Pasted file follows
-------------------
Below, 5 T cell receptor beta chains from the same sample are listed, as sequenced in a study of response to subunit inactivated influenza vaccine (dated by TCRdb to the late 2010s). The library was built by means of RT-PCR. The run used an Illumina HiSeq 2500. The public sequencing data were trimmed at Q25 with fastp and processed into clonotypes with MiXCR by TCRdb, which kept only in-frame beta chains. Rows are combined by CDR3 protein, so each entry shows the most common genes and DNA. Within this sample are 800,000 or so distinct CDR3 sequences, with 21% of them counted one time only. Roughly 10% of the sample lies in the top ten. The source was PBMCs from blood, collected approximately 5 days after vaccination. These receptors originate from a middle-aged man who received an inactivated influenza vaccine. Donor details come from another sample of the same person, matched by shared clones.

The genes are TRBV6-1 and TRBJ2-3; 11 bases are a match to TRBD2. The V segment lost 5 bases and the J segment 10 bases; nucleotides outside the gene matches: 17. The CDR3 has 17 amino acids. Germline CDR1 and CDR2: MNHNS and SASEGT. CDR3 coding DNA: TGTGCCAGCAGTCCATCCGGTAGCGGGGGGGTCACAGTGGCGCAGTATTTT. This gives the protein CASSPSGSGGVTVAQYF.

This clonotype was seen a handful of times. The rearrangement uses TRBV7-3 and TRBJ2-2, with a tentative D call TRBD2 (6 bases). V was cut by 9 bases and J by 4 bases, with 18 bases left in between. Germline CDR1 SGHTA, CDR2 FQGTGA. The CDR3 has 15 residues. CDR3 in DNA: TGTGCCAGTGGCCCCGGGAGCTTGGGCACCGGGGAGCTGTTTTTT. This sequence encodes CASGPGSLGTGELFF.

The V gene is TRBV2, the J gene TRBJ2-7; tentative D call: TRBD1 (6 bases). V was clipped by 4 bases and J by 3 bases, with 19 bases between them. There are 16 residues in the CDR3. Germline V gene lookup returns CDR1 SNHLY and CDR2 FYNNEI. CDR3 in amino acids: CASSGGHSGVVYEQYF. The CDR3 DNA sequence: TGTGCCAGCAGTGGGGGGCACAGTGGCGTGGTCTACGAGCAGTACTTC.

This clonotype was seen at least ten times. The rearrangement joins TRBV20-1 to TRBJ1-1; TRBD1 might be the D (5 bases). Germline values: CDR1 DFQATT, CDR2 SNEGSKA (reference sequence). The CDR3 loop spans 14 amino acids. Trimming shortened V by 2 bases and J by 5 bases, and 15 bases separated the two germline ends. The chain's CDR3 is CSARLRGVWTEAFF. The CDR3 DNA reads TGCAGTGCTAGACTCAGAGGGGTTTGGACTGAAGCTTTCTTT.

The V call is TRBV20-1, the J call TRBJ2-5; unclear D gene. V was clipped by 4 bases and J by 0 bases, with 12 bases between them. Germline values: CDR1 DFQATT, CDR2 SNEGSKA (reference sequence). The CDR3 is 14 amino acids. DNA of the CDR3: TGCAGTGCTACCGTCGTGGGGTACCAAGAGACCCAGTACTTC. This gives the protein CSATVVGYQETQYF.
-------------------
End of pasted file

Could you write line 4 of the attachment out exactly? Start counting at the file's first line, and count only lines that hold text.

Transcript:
The V gene is TRBV2, the J gene TRBJ2-7; tentative D call: TRBD1 (6 bases). V was clipped by 4 bases and J by 3 bases, with 19 bases between them. There are 16 residues in the CDR3. Germline V gene lookup returns CDR1 SNHLY and CDR2 FYNNEI. CDR3 in amino acids: CASSGGHSGVVYEQYF. The CDR3 DNA sequence: TGTGCCAGCAGTGGGGGGCACAGTGGCGTGGTCTACGAGCAGTACTTC.